That brings me on to other things to do during lockdown. This site is primarily to do with Scotch Whisky learning but take this opportunity to try things from our friends in other places, perhaps with Robin’s book beside you. I have unopened bottles in my cupboards from the US, Canada, Ireland and Japan that will merit some sampling. If you don’t do it already, start a tasting notes book for Scotch and other whiskies. You can do it using iPad/tablet/phone but there are few things more satisfying than starting with a lovely notebook full of blank pages you can create as your own tasting note library (paper and a nice pen are trendy again). It’s also useful to go back to in future as new expressions of your favourite whiskies come out or you want to re-taste something and compare your impressions now with then. HOWEVER, don’t drink too much during lockdown. Looking after your health doesn’t mean swigging back more alcohol, however pleasant some of it tastes. Taste and spit for proper results.
Another thing to do is clear out your whisky cupboards. I have samples of things that have been tasted and written up and then left partly used. Same with full bottle sizes. I’m sure many of us are guilty of such things. If there’s quite a bit out of the bottle and you haven’t touched it for 1 year or more, pour it out. Air getting in does affect the whisky left in the bottle and too long means you’re not tasting it at its best. It’s a useful, indeed vital, discipline in a bar/restaurant/hotel to put a little label bearing the date on a bottle when you first open it. Doubtless many of you already do that. That discipline serves equally well at home.
Speaking of clearing out cupboards, I was doing that the other day and going through old whisky and drinks magazines I had stashed away. Found an article I’d written in Whisky Magazine, I think it was, from around 2008 (I’ve tidied it away again) about distilleries where you can also stay. Probably high time I rewrote that one! I’d forgotten I’d even produced it all that time ago.
Now, even more of our distillers and others are doing online tastings and “conversations” or even virtual visits. News of these is coming in thick and fast, sometimes at very short notice. They don’t always coincide with this column which is now twice monthly but I’ve posted an extra “Note” about a couple and tweeted about them. I suggest you check your browser or social media feeds for brands you like to see what they might be doing. Recent ones that have come in to me are:
1) “BenRiach and The GlenDronach are inviting whisky fans worldwide to embrace their extra time at home with an online conversation series exploring the many
possibilities of Single Malt whisky. Both whisky connoisseurs and the whisky curious are invited to join each conversation via @BenRiach and @GlenDronach on Instagram Live, with the option to ask questions in advance”.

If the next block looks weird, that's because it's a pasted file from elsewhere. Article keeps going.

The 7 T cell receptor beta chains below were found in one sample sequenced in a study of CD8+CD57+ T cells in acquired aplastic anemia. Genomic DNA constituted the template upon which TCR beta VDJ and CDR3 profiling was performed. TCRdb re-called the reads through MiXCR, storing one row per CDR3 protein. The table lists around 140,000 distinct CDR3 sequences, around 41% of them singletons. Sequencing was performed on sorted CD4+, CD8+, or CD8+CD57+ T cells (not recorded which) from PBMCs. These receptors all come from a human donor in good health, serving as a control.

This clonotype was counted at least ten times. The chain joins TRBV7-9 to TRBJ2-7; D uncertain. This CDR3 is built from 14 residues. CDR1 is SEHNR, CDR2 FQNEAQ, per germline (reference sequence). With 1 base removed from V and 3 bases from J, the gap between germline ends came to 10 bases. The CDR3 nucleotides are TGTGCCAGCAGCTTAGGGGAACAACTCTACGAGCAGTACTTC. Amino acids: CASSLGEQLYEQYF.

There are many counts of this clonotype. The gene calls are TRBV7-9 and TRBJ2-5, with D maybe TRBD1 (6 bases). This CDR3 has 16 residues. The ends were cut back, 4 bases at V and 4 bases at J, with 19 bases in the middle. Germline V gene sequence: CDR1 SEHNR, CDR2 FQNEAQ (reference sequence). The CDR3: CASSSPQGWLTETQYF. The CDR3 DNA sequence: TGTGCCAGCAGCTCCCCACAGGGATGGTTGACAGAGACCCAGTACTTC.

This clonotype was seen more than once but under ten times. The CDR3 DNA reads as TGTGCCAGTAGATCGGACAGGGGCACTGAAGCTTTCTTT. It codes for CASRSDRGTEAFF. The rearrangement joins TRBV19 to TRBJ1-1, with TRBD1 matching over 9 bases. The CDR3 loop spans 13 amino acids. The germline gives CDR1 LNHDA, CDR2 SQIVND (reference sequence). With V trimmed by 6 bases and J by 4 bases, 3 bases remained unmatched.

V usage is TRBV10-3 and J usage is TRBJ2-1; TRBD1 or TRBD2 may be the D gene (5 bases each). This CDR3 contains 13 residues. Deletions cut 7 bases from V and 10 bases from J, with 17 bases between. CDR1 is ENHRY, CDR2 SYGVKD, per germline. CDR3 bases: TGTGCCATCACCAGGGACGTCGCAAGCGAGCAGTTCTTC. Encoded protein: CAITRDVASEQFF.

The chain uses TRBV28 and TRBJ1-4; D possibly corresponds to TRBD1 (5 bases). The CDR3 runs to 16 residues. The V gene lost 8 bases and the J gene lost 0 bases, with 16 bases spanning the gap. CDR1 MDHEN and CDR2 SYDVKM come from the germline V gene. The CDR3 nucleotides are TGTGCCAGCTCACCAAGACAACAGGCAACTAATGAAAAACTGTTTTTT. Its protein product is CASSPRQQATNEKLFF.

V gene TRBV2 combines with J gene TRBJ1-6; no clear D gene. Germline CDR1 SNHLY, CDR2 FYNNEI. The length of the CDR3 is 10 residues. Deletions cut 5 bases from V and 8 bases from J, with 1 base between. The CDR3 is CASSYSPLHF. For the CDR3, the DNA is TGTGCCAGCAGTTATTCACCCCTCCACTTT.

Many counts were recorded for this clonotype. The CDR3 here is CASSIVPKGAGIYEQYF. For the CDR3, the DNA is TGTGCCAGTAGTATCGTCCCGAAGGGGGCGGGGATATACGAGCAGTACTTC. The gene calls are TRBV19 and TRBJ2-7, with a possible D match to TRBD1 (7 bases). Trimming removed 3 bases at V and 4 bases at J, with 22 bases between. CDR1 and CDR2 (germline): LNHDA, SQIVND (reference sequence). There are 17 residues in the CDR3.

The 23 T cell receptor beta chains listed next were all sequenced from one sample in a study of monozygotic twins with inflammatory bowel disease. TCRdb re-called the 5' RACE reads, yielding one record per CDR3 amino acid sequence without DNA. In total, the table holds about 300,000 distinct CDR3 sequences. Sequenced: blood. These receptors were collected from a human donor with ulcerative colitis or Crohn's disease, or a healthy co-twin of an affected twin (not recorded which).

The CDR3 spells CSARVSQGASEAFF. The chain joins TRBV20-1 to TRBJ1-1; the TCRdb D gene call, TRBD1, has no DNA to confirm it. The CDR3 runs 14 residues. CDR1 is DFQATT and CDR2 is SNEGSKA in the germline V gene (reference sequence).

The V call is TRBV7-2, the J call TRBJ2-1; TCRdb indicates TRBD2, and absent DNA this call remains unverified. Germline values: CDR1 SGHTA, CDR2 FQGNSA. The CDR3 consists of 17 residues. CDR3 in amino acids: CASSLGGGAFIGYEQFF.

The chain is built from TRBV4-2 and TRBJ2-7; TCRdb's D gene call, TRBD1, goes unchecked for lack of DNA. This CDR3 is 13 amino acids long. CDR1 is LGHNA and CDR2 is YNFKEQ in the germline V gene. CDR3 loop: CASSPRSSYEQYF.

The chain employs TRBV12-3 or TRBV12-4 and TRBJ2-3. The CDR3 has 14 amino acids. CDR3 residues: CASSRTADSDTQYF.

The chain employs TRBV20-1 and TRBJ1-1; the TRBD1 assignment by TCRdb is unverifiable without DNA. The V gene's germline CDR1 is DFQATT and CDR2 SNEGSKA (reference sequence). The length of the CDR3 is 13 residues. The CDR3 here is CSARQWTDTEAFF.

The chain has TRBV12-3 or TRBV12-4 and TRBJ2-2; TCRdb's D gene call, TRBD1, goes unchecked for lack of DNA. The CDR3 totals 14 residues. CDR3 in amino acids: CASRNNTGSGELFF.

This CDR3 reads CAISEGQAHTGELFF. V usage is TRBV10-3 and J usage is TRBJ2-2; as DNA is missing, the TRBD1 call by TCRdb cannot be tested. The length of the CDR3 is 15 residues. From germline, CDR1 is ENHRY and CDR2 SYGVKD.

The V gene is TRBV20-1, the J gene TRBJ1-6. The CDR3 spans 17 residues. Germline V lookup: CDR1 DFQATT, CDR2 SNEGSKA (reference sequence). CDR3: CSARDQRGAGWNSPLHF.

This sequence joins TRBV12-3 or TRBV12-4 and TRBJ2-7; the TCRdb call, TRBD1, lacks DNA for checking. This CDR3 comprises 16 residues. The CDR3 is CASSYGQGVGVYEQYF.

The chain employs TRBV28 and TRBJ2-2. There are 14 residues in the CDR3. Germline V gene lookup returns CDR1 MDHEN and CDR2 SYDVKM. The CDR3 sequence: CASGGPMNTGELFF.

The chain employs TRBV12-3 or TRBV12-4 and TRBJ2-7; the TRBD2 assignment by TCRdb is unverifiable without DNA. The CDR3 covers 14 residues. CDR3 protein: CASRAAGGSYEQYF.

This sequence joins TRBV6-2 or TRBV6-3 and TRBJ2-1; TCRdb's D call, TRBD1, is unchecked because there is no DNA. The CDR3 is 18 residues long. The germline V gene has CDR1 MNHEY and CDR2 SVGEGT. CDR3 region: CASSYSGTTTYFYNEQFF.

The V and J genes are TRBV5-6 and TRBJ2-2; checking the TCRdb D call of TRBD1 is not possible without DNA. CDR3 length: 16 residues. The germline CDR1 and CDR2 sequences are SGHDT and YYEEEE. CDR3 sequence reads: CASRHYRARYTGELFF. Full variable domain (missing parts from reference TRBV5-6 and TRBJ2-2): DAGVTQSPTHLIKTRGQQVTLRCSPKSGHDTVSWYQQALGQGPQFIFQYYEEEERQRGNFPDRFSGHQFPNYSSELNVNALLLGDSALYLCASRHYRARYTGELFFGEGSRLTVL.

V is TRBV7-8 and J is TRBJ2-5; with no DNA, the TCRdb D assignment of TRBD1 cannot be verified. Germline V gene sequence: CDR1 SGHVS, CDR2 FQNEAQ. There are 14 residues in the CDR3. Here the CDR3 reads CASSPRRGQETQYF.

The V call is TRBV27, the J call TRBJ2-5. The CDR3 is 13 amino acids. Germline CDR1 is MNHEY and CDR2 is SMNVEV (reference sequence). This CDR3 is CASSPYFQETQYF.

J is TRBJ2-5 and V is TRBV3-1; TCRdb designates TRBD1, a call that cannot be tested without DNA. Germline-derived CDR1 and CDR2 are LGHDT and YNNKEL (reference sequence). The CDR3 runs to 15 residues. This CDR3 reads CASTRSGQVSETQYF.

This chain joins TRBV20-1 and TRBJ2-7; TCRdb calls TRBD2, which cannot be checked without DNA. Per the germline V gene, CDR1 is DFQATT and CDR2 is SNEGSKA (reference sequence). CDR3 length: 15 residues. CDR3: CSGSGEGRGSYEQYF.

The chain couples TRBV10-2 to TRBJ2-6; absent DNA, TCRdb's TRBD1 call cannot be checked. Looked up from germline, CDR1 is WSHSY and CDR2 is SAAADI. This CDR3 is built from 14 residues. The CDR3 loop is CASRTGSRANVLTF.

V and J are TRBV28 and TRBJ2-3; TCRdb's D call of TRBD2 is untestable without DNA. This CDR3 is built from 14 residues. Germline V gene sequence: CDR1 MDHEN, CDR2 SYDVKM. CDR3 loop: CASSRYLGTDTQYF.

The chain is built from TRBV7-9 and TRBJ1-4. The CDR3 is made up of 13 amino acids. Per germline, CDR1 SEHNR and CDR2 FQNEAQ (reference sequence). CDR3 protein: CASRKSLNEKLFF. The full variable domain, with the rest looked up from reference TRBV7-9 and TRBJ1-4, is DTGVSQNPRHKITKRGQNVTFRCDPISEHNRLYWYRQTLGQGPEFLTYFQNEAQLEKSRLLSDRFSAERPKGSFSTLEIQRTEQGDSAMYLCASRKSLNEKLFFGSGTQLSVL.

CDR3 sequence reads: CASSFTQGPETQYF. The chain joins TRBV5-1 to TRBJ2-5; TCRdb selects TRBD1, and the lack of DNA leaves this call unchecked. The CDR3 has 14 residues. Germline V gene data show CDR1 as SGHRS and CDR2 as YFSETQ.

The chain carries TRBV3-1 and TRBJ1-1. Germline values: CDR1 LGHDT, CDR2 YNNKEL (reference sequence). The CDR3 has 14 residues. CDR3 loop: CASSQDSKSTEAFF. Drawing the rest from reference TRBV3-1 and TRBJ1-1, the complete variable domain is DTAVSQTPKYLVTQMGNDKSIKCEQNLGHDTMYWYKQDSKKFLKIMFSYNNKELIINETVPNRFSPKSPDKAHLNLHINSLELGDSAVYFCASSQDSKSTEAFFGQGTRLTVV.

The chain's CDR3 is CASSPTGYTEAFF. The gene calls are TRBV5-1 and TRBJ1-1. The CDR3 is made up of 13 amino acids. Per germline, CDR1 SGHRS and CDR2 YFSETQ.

The first one on Benriach went out on 8th April but still to come on Wednesday 15 April at 8pm (BST) is ” ‘Coorie in’ with The GlenDronach: Master the art of fine Single Malt at home. We’re told:
“…‘Coorie’ is a traditional Scottish word, meaning to cosy and snuggle in… Master Blender, Dr. Rachel Barrie and Global Brand Ambassador, Stewart Buchanan will discuss the artistry of traditional whisky making at the Highland distillery and how they like to ‘coorie in’ with The GlenDronach in their respective homes, encouraging viewers to develop both their flavour palate and Single Malt expertise.
Viewers will be able to send questions to Rachel in advance via @GlenDronach , with a rare opportunity to learn more about her role as a Master Blender with over 27 years’ experience in crafting fine Single Malts.”
So we’ll “coorie in” while we’re “hunkered doon” against the virus!
2) The Scotch Malt Whisky Society (SMWS) is setting up an online ‘Members’ Room’ “where whisky fans can meet up virtually to enjoy a dram, share their experiences and participate in a series of online tastings, from the safety of their own homes.”
You do need to be a member for this one and the release text is a bit of an unashamed tout for new members but it’s a very fine idea if you want sign up and log on. Their online shop is still open for business to acquire any expressions you might need – or desire – and they do have a cracking range of whiskies. SMWS offers a print-at-home tasting mat, which can be downloaded for use in these sessions and you can listen to their Whisky Talk podcast “which explores the people and the stories behind the drams”.
3) Mark Gillespie of WhiskyCast in the USA is running live webstream on Wednesdays and Fridays at 5p.m. EDT (US Eastern time) with whisky guests from various places round the world. If you’ve missed the recent ones you can catch them on their You Tube channel or their Facebook or Twitter timelines.